Rashi is essential for every Torah study and his peirush surely has motivated many to seek the secrets of hebrew text. I recall heard many times that, after it was written (in times with no printing press), Rashi's commentary was so treasured that "every and each one of his words worth a piece of gold".

I was wondering if this was just a saying to express how we value his commentary or if there is an actual expression saying these words in the books. If the later, where is it found?

  • There's an actual expression saying that on Mi Yodeya. What sort of book would qualify for an answer? I don't understand what the difference is between just a saying and an actual expression
    – Double AA
    Commented Jan 10, 2018 at 13:02
  • Any place in the rabbinic literature would be fine. Commented Jan 10, 2018 at 13:20
  • Just a saying = a saying which could not be precise in words, which means that they can differ in the way people say that. An actual expression = the exactly words. Commented Jan 10, 2018 at 13:27
  • 2
    The entire Bereshis with Rashi costs $19.79 Assuming the entire thing is rashi, a whole book of rashi is worth .015 ounces of gold. The piece of gold per word must be extremely small. artscroll.com/Books/9780899060262.html Commented Jan 10, 2018 at 15:05
  • 2
    @ClintEastwood Oh gosh you took this way to seriously. :-P (Made me laugh out loud, though!)
    – ezra
    Commented Jan 10, 2018 at 16:02

1 Answer 1


Numerous Aharonim refer to לשונו הזהב של רש"י; Rashi's golden words (or golden expressions). These include, for example, the Sha'ar Ephraim (46), R. David Pardo (Mikhtam L'David to YD 32), Hida (Shu"t Hayyyim Sha'al 2:41), R. Elazar Landau (Yad HaMelekh to Hilkhot Sotah 1:15), Shu"t Ben Yamin (41), R. Meir Simha of Dvinsk in multiple places such as Ohr Sameah (to Hilkhot Sehehita 12:3), the Seridei Esh (Makkot 48), and numerous others.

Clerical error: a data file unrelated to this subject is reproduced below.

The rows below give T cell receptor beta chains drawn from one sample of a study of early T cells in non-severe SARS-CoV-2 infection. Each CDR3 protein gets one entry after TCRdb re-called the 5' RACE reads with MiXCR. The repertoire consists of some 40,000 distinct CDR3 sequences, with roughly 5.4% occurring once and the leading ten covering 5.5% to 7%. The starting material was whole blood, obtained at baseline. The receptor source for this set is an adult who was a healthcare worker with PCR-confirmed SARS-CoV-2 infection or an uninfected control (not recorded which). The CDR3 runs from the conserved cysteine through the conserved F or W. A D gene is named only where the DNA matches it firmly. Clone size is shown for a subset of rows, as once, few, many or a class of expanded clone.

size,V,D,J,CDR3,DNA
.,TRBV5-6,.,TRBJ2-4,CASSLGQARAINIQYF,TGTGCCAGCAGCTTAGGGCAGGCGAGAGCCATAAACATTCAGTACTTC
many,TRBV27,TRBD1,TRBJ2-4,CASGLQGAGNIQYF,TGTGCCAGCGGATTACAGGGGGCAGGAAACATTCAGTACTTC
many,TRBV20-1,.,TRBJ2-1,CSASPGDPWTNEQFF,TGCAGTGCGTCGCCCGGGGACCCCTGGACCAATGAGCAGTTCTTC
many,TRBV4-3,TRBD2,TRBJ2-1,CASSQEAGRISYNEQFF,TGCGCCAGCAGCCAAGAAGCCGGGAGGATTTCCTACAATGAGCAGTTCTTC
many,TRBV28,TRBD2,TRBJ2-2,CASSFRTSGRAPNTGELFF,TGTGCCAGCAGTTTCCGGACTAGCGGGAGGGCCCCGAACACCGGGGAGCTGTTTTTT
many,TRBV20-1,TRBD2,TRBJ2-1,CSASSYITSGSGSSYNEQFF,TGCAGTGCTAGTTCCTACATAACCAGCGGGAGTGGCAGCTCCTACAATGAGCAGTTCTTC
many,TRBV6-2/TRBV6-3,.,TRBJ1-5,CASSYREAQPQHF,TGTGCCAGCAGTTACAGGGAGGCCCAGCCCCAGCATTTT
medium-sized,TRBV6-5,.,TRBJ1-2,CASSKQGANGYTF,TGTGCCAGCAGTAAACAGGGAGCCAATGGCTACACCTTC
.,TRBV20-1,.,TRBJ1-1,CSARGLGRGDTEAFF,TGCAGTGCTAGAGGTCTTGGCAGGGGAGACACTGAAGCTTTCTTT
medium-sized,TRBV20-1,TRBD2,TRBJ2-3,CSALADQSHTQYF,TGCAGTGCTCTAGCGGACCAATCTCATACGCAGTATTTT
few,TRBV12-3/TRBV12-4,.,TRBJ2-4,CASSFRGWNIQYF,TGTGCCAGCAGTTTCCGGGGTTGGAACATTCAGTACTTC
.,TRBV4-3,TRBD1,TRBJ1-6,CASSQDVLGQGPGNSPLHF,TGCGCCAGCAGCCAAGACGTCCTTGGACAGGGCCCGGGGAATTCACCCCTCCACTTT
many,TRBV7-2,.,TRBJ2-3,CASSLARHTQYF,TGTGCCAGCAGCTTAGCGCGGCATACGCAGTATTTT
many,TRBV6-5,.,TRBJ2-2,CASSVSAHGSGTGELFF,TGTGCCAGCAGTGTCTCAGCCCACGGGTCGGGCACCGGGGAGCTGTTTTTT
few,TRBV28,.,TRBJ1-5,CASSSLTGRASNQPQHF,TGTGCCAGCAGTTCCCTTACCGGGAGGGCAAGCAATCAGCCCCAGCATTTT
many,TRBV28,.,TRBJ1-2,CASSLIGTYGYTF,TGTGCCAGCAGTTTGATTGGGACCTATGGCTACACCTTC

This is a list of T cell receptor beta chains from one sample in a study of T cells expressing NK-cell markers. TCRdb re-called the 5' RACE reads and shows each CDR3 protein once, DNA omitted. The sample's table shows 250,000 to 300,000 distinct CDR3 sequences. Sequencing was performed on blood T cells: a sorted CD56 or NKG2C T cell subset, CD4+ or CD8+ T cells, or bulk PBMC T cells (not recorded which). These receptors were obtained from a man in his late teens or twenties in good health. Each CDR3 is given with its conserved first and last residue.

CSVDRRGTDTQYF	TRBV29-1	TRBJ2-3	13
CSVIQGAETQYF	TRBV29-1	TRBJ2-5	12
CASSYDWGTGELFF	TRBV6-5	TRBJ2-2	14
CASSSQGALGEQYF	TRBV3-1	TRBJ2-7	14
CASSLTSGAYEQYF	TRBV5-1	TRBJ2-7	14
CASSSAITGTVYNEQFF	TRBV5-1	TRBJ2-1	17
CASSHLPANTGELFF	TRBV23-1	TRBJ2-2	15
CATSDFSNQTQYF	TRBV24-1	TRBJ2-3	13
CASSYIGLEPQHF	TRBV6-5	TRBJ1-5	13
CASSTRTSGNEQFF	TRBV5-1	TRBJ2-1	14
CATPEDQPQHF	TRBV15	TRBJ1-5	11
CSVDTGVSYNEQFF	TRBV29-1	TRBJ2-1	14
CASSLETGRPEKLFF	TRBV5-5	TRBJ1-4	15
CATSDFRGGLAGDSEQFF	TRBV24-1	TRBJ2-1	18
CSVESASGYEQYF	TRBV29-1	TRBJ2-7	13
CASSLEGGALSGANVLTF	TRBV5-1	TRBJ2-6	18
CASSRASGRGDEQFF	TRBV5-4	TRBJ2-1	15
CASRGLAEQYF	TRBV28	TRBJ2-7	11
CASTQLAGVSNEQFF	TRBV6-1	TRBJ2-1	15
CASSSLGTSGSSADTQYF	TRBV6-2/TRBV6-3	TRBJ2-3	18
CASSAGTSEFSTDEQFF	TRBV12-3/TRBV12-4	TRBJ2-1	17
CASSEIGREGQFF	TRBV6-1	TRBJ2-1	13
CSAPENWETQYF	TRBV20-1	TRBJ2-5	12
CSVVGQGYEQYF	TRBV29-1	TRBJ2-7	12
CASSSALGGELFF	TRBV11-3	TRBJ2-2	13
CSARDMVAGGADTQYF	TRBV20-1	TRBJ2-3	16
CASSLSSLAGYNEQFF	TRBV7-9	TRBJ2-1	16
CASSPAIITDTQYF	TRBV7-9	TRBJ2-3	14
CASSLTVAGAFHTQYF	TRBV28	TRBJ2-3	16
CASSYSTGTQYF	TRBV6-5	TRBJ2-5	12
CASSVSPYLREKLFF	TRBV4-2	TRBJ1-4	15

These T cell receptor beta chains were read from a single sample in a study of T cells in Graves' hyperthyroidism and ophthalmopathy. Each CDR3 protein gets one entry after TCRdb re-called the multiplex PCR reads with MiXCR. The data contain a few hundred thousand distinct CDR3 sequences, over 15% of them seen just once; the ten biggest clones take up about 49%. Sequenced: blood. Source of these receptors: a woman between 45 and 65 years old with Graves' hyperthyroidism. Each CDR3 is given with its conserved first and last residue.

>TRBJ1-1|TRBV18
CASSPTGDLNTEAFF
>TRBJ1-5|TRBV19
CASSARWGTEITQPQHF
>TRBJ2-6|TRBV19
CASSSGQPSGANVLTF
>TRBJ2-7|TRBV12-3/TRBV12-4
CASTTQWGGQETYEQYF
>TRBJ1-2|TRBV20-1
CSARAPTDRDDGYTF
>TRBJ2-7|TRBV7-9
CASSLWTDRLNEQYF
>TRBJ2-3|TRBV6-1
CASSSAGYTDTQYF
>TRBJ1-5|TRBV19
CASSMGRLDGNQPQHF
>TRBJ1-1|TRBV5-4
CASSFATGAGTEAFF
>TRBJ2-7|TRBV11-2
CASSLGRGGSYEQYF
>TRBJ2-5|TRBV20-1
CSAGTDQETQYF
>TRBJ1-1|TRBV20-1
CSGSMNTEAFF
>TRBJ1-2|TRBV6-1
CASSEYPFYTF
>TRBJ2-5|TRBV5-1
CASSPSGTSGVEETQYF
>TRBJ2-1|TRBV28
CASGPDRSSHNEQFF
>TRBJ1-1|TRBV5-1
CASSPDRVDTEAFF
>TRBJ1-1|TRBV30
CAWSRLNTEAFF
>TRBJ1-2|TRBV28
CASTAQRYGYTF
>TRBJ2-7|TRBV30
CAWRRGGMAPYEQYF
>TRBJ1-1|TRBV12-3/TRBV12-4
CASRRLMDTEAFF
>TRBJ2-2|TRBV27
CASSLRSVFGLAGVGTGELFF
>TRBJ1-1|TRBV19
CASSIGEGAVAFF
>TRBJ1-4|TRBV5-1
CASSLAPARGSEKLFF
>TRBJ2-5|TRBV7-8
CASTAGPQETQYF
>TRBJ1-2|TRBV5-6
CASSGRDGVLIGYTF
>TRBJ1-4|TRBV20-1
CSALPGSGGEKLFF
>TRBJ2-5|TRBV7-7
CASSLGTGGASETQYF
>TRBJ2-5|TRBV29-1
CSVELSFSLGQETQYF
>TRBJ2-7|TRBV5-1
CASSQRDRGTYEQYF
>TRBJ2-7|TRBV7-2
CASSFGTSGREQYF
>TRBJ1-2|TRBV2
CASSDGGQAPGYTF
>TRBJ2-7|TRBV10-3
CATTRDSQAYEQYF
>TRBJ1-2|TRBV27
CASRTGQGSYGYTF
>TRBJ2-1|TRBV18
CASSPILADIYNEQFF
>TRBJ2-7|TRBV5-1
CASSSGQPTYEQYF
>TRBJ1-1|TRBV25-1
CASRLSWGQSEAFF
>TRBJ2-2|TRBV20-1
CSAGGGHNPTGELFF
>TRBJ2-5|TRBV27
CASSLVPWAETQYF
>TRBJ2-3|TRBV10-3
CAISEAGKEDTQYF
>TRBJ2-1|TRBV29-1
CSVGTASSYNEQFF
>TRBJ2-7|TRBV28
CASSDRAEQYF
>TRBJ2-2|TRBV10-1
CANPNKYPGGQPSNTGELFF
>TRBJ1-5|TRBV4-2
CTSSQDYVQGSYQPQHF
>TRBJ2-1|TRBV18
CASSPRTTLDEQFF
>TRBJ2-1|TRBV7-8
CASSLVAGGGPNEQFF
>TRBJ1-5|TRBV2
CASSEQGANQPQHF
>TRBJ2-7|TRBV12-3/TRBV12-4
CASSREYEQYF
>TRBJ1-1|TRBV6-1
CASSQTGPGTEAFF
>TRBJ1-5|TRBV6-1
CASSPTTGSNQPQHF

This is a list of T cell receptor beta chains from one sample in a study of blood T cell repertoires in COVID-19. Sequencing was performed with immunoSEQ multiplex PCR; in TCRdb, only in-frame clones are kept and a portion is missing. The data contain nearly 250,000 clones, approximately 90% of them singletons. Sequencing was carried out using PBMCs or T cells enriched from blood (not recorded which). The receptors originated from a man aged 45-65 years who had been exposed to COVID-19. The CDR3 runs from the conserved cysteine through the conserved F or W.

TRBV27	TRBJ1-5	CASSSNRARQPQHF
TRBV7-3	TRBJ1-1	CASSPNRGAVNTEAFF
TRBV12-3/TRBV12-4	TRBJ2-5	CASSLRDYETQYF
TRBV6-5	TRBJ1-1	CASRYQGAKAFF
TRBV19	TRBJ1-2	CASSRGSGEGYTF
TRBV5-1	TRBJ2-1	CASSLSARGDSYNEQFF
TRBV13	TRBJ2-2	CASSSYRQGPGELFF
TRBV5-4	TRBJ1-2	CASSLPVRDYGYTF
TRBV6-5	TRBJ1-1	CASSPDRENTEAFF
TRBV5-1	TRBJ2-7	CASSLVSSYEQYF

Importantly, however, this expression is used about other rabbis such as Rif (cf. Rabbi Akiva Eiger to Pesahim 30b).

Much more significant, in my opinion, would be to look various rabbinic descriptions of Rashi's commentary, not limiting it those that happen to compare it to gold. Would those comparing it to gems, for example be any less meaningful? Or would those actually describing the greatness of his work directly; without metaphor, be any less significant?

One such example is the Meiri's comment in his introduction to his commentary to Avot that

וראש לכל החיבורים שנתחברו דרך פירוש הם פי' רש"י ז"ל ואם רבו הלוחמים עליו כלי זיינו עליו ותשובתו מתוך דבריו כולם נכונים למבין אין מעלתו נכרת רק ליחידים כי במלה אחת יכלול לפעמים תירוצים של חבילי קושיות

At the head of all works composed as explanatory commentaries is the commentary of Rashi. And although his opponents are numerous, he is equipped with his weapons, and his responses are implicit in his words - they are all proper to the understanding. His greatness is only evident to individuals, for in one word he sometimes includes solutions to loads of questions. (Translation my own).

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